There’s hope! At least that’s the message of a couple of posts I read through lately (here and here) presenting an interview with Adam McHugh, the author of Introverts in the Church: Finding Our Place in an Extroverted Culture. By “Church” he means Evangelicals, not the LDS Church, but the discussion is still relevant to us.
Asked why Evangelical culture might be a problem for introverts, McHugh notes that the average Evangelical service “feels like walking into a non-alcoholic cocktail party. There is a mingling, chatty informality to evangelicalism that can be daunting for people uncomfortable with small talk and who may prefer a quieter, more contemplative sort of environment.” He adds that “Evangelicalism is a highly talkative, social, upfront, active tradition, and those of us who tend to listen before we speak and like to observe before we engage may feel marginalized, or even spiritually inadequate in such an atmosphere.”
In comparison, the three-hour block of meetings that LDS encounter every Sunday is certainly chatty and informal. The terms “quiet” and “contemplative” don’t generally leap to mind when describing LDS meetings. On the other hand, the LDS socialization process — by which I mean teaching Primary kids and youth to give talks and participate verbally in class, not making them into little socialists — makes almost every Mormon fairly comfortable with delivering talks before an audience and voicing their opinion in groups and classrooms. So I’m just not sure that LDS introverts feel marginalized. I’m not sure they even feel like introverts.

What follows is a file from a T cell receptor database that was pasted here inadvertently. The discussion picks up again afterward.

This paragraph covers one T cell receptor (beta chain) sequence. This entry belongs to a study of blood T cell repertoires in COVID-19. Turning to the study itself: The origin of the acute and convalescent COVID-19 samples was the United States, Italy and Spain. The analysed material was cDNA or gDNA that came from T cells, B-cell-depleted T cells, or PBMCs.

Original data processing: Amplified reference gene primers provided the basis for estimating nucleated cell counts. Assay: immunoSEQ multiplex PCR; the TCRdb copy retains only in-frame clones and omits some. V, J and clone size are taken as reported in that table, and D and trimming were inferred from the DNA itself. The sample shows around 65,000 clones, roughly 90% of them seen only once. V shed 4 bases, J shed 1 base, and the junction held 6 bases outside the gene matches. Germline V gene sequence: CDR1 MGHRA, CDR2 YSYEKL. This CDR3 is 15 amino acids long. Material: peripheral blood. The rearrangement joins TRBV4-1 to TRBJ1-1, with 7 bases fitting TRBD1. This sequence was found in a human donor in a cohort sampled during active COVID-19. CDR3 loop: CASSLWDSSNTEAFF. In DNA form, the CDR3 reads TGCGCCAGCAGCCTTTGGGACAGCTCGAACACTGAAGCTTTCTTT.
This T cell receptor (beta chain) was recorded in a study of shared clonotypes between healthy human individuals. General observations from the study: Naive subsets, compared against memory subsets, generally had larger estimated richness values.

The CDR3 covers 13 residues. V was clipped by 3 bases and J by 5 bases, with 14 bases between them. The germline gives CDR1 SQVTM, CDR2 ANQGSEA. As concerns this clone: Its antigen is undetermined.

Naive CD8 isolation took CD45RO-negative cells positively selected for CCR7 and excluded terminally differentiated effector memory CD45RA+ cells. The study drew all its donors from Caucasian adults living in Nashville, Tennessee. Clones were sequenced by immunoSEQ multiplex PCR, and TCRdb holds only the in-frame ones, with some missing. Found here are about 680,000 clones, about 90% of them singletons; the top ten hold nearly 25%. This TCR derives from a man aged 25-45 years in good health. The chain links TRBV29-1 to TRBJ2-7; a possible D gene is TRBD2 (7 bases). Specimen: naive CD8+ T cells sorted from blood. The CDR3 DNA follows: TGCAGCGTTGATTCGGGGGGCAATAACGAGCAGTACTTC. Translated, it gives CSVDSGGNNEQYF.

So what exactly is an introvert and how does he or she operate in a church setting? Pay careful attention to this response, bloggers.
Introversion is not synonymous with shyness, passivity, arrogance, timidity, or insecurity. An introvert is someone who first, finds energy in solitude. We lose energy through social interaction, no matter how much we may enjoy it, and we recharge in private, or with a close friend. Second, introverts process internally. For us, thinking precedes speaking, and when we are presented with new information, we reflect internally on it before we discuss it. And third, we tend to prefer depth over breadth. We would rather have a few close friends than a large circle of acquaintances, and we may enjoy exploring certain topics in great depth rather than spreading ourselves thin over many interests.
So, do Mormon introverts feel out of place at church? If so, I’m guessing they feel just wonderful attending LDS temples, a compensating attraction that Evangelicals don’t offer. But an introvert’s proselyting mission must be a particularly daunting two years. I’m tempted to mention blogging as another safe haven for introverts (imagine, stimulating conversation with no actual human contact required!) but if bloggers are introverts, what are lurkers?
And yes, this seems like the perfect post for long-time T&S visitors who have always read but never commented to take the plunge.